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A Fork In Road To Parking Changes
The Issue: Require More or Less?

By Alec MacGillis
Washington Post Staff Writer
Thursday, September 7, 2006

County officials are considering an ordinance to increase residential parking, even as several county-appointed committees are examining limits on parking to reduce traffic and encourage the use of public transit.

Next Thursday, the county's Planning Commission will hold a public hearing on a proposal to increase the number of parking spaces required for new townhouses and single-family homes, a proposal spurred by increasing complaints that some neighborhoods have insufficient parking for residents and visitors.

This is the opposite of what several county-appointed committees are looking at: reducing parking for new housing, particularly in apartment and condominium buildings and near Metrorail stations. These committees are considering caps on the amount of parking in such locations.

Planning commissioner Walter Alcorn said the divergent approaches are appropriate, given the county's range of housing types and varying degrees of access to public transit.

"Frankly, [the county] is trying to deal with conflicting signals on parking requirements," he said. "It's a big county with lots of needs in different areas. One size doesn't fit all."

In the proposal up for approval, which will go before the Board of Supervisors next month, county staff members recommend increasing the parking required for new townhouse communities from 2.3 spaces for each unit to 2.7. For single-family homes, they recommend increasing the current two spaces a unit to three where streets are too narrow for on-street parking.

They recommend keeping the rate at 1.6 spaces per unit for new multi-family buildings.

The proposal is based on a survey of parking needs conducted by county staff members and relies on the assumption that 75 percent of garages are used for storing cars. There is room for exemptions for developments near transit stations. It also gives supervisors the option of settling on rates higher than those recommended: up to four spaces per unit for detached homes.

Jim Ketchum, chairman of the land use committee of the Western Fairfax Council of Citizens Association, said county officials should consider going beyond the staff recommendations. He said he hears frequent complaints about a lack of parking, particularly in townhouse communities.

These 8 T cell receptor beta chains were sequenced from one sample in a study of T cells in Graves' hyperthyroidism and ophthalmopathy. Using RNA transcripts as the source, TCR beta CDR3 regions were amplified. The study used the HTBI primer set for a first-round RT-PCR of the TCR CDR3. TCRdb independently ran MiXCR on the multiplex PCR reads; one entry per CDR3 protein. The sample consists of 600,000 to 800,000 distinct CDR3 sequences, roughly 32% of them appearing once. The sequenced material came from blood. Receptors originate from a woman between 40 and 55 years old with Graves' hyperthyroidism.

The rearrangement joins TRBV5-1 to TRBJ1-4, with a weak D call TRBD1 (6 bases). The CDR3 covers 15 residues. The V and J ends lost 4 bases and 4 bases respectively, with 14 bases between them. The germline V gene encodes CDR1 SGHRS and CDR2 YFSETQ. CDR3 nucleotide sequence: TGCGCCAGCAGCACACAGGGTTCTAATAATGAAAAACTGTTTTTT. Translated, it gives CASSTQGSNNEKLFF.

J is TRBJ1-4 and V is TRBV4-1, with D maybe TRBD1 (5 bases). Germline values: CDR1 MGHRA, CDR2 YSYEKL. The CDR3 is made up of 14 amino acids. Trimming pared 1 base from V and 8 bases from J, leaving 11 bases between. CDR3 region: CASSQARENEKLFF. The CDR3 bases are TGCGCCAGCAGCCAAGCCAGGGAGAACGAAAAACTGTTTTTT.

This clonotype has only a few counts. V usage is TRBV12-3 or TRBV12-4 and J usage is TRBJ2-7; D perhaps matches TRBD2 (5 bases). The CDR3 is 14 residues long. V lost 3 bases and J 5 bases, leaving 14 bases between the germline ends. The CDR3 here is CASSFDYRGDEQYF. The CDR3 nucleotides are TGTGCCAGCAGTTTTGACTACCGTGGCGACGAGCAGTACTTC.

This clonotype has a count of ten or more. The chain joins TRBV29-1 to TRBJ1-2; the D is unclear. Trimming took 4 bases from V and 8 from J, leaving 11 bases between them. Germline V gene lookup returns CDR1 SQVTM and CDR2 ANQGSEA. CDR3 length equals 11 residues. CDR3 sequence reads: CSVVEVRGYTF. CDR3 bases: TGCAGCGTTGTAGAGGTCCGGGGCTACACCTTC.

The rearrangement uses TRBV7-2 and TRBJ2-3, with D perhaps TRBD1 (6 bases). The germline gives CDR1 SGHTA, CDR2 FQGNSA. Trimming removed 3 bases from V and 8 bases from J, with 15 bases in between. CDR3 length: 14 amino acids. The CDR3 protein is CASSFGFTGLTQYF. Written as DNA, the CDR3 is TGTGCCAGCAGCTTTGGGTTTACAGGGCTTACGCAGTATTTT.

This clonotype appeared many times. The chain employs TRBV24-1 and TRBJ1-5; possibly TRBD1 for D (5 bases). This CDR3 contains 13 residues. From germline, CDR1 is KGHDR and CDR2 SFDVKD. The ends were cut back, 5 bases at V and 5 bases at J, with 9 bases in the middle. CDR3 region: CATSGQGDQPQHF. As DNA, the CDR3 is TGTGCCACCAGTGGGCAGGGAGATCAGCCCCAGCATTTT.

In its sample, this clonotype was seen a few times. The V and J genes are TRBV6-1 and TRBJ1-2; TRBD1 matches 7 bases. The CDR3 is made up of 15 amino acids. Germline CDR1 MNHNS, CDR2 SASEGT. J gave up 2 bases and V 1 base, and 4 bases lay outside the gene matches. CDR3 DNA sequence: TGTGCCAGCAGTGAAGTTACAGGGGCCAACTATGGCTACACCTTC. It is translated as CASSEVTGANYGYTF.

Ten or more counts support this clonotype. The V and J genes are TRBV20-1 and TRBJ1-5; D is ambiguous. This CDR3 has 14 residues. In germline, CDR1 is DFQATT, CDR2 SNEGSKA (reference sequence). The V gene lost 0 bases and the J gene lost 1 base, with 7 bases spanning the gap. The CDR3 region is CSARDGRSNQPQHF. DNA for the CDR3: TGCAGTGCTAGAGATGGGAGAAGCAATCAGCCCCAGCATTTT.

The changing nature of townhouse developments is driving the problem, he said. Once viewed more as starter homes, townhouses are now often as large as detached homes were a generation ago and are often occupied by families with children of driving age. Urging public transit in these communities doesn't take into account distances from bus and rail routes, he said.

"The nature of families has changed," he said. "The ratios are not adequate."

The committees looking at capping parking in certain locations include a county task force studying transit-oriented development, one studying the county's master plan for Tysons Corner and one studying the affordability of high-rise housing, which is considering recommending parking caps because the spaces drive up the cost of housing.

Clark Tyler, chairman of the Tysons panel, said he believes in limiting parking to reduce car use but said that wasn't practical everywhere.

"I could easily understand it in the case of a homeowners association where they just plain don't have enough parking," he said. "Hopefully the two efforts won't step on each other. That may be a false hope, but I think it will get sorted out."

The Planning Commission hearing will be at 8:15 p.m. next Thursday at the county government headquarters, 12000 Government Center Pkwy.

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